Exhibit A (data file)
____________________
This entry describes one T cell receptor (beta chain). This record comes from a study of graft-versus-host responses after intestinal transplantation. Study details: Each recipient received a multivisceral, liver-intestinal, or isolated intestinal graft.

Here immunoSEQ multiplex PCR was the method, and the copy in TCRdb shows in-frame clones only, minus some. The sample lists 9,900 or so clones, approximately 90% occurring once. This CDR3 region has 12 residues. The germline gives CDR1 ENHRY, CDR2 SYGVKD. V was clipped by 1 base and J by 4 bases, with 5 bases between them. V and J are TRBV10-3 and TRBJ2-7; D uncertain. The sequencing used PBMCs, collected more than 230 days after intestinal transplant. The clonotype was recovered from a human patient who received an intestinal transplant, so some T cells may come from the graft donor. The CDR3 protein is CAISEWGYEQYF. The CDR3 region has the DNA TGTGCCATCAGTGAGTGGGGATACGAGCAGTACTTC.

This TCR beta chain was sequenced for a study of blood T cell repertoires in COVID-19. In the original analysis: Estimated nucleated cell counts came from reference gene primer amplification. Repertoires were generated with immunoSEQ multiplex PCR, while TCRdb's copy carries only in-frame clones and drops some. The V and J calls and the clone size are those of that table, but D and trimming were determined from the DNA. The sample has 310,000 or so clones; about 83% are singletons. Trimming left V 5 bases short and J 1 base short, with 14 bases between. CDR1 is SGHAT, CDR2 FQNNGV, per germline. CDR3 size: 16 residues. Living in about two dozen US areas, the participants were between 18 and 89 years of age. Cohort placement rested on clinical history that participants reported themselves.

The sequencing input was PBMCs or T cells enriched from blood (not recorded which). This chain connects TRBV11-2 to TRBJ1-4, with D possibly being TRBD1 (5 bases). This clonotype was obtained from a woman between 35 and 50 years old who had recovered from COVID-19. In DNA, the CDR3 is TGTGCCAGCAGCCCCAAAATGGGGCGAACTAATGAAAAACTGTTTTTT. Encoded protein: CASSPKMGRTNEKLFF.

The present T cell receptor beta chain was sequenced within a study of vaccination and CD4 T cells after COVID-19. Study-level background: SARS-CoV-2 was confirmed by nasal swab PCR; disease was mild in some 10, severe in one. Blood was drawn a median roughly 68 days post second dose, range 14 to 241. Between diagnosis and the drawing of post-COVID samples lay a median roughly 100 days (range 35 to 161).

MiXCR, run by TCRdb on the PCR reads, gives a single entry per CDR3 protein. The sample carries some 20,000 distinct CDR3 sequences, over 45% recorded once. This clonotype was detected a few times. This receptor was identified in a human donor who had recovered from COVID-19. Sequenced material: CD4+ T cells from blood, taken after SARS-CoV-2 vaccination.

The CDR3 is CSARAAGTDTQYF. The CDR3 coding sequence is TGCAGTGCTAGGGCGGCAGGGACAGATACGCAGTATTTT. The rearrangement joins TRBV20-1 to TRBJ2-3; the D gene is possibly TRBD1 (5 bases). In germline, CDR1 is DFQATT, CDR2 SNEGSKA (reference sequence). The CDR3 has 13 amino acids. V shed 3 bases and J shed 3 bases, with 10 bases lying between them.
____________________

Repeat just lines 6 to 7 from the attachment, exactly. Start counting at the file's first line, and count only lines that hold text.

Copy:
MiXCR, run by TCRdb on the PCR reads, gives a single entry per CDR3 protein. The sample carries some 20,000 distinct CDR3 sequences, over 45% recorded once. This clonotype was detected a few times. This receptor was identified in a human donor who had recovered from COVID-19. Sequenced material: CD4+ T cells from blood, taken after SARS-CoV-2 vaccination.

The CDR3 is CSARAAGTDTQYF. The CDR3 coding sequence is TGCAGTGCTAGGGCGGCAGGGACAGATACGCAGTATTTT. The rearrangement joins TRBV20-1 to TRBJ2-3; the D gene is possibly TRBD1 (5 bases). In germline, CDR1 is DFQATT, CDR2 SNEGSKA (reference sequence). The CDR3 has 13 amino acids. V shed 3 bases and J shed 3 bases, with 10 bases lying between them.